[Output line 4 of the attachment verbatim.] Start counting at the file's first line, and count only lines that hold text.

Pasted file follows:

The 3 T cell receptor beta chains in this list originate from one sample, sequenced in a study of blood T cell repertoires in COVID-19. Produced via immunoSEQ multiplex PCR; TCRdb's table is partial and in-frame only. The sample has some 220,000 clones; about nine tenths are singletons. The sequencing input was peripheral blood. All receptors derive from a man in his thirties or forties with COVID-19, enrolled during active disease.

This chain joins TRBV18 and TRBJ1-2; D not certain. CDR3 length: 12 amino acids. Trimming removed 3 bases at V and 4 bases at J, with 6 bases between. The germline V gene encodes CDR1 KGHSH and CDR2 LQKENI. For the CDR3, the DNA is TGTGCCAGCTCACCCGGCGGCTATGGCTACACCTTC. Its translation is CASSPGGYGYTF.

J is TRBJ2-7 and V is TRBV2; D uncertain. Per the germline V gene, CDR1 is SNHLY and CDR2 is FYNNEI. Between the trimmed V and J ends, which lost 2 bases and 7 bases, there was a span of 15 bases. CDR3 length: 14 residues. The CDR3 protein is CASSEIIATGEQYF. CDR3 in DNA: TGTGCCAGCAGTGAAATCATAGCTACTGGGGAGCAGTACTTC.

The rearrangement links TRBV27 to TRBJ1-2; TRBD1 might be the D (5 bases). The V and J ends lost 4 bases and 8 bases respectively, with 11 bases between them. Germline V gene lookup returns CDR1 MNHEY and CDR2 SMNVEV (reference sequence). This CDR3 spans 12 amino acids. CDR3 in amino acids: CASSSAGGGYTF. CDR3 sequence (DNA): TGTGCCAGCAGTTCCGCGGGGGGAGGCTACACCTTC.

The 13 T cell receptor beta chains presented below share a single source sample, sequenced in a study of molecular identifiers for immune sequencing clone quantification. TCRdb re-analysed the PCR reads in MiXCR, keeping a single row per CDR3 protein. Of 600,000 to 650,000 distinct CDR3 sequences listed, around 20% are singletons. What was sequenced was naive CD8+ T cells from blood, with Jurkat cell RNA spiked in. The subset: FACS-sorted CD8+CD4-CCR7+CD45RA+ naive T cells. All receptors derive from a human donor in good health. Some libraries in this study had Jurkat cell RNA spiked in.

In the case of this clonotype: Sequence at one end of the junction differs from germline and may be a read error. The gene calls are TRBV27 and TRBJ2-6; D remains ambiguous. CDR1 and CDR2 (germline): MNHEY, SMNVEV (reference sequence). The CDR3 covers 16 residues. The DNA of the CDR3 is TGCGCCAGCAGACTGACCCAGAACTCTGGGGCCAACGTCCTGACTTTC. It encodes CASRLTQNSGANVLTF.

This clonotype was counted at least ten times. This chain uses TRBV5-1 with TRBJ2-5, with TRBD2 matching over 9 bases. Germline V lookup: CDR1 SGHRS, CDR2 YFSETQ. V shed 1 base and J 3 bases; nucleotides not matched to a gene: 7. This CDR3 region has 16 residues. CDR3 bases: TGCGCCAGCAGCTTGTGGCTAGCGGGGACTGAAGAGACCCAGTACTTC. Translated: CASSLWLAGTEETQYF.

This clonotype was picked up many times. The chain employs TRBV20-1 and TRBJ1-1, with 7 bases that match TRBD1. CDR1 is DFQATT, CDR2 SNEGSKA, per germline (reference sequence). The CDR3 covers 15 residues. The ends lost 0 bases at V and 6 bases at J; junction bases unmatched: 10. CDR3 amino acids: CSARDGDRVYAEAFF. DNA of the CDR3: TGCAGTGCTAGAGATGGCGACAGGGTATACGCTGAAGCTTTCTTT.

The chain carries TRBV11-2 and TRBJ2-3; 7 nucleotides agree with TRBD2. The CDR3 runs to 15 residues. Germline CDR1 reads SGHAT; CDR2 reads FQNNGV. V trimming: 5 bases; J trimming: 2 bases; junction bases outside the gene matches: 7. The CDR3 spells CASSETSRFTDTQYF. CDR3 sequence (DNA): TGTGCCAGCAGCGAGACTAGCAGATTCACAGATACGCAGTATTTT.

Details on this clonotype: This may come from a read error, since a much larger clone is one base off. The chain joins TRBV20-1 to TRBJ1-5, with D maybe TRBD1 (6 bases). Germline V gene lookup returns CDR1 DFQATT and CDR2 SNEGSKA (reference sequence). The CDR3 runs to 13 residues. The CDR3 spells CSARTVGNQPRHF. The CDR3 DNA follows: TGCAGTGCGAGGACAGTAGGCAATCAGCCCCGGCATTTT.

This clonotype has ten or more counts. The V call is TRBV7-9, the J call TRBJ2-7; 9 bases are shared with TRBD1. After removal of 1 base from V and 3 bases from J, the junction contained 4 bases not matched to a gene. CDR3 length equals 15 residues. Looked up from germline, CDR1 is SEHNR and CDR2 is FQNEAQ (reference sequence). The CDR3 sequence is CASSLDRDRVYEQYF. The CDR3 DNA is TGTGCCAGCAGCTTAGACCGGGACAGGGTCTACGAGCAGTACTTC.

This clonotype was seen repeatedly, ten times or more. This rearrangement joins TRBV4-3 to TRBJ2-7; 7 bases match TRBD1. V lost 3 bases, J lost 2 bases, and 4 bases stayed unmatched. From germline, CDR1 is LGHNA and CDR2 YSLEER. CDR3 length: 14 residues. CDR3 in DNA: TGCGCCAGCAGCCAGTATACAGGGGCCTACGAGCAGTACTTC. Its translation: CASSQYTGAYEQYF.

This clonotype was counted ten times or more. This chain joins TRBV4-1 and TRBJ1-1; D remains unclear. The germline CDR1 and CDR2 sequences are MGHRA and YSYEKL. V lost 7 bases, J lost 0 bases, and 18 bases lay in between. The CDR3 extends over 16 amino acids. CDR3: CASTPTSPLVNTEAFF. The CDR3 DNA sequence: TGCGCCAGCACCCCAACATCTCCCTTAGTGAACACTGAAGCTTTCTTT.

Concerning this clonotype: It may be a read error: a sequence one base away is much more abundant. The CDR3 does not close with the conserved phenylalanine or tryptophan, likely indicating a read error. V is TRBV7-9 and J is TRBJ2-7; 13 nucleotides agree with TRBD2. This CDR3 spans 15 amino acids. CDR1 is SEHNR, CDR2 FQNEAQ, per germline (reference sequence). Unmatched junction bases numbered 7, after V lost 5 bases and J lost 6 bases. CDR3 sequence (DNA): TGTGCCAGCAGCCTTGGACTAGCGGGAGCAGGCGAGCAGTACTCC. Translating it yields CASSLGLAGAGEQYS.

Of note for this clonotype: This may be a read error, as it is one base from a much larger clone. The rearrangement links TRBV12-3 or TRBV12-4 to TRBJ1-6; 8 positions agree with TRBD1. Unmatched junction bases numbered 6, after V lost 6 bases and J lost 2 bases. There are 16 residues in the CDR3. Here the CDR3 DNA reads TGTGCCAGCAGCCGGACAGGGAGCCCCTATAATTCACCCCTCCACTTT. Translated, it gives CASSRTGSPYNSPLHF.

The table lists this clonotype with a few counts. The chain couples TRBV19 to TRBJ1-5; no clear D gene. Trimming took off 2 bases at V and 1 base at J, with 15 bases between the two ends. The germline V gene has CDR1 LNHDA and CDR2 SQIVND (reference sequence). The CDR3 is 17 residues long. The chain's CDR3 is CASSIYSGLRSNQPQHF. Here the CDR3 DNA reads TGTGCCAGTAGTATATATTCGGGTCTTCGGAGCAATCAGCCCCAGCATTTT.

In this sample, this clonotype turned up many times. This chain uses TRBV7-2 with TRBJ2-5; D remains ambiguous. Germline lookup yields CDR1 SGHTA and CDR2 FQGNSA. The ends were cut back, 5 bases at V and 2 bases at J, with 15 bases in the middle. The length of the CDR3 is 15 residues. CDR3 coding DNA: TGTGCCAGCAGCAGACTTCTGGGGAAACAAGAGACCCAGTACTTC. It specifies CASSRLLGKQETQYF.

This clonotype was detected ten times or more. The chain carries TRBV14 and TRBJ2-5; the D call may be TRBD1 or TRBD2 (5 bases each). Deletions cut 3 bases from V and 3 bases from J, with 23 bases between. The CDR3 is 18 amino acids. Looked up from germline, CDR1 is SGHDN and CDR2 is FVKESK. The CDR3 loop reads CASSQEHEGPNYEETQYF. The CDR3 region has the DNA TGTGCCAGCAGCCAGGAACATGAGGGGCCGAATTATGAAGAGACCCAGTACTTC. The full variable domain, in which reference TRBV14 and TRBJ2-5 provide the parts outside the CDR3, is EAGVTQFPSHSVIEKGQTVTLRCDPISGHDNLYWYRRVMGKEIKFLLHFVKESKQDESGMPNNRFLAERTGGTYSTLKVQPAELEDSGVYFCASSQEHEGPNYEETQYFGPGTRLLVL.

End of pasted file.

The rearrangement links TRBV27 to TRBJ1-2; TRBD1 might be the D (5 bases). The V and J ends lost 4 bases and 8 bases respectively, with 11 bases between them. Germline V gene lookup returns CDR1 MNHEY and CDR2 SMNVEV (reference sequence). This CDR3 spans 12 amino acids. CDR3 in amino acids: CASSSAGGGYTF. CDR3 sequence (DNA): TGTGCCAGCAGTTCCGCGGGGGGAGGCTACACCTTC.